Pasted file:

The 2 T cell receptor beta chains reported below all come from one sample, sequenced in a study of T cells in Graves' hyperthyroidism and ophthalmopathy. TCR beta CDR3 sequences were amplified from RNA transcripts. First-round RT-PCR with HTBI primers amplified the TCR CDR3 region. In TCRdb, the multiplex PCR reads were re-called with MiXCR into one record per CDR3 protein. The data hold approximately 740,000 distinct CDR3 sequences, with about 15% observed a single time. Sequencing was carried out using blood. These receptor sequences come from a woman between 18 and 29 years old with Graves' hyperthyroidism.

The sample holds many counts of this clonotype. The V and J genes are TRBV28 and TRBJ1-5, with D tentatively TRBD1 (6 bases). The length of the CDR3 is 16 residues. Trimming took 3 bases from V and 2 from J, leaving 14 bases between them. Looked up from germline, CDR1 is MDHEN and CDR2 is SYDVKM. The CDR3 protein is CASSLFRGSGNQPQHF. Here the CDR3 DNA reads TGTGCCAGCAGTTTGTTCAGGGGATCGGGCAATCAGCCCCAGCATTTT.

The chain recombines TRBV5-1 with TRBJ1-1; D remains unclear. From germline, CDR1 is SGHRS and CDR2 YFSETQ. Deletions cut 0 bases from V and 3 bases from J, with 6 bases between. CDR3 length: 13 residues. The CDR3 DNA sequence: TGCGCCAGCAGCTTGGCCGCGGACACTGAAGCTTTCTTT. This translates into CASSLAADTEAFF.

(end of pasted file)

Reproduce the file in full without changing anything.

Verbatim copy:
The 2 T cell receptor beta chains reported below all come from one sample, sequenced in a study of T cells in Graves' hyperthyroidism and ophthalmopathy. TCR beta CDR3 sequences were amplified from RNA transcripts. First-round RT-PCR with HTBI primers amplified the TCR CDR3 region. In TCRdb, the multiplex PCR reads were re-called with MiXCR into one record per CDR3 protein. The data hold approximately 740,000 distinct CDR3 sequences, with about 15% observed a single time. Sequencing was carried out using blood. These receptor sequences come from a woman between 18 and 29 years old with Graves' hyperthyroidism.

The sample holds many counts of this clonotype. The V and J genes are TRBV28 and TRBJ1-5, with D tentatively TRBD1 (6 bases). The length of the CDR3 is 16 residues. Trimming took 3 bases from V and 2 from J, leaving 14 bases between them. Looked up from germline, CDR1 is MDHEN and CDR2 is SYDVKM. The CDR3 protein is CASSLFRGSGNQPQHF. Here the CDR3 DNA reads TGTGCCAGCAGTTTGTTCAGGGGATCGGGCAATCAGCCCCAGCATTTT.

The chain recombines TRBV5-1 with TRBJ1-1; D remains unclear. From germline, CDR1 is SGHRS and CDR2 YFSETQ. Deletions cut 0 bases from V and 3 bases from J, with 6 bases between. CDR3 length: 13 residues. The CDR3 DNA sequence: TGCGCCAGCAGCTTGGCCGCGGACACTGAAGCTTTCTTT. This translates into CASSLAADTEAFF.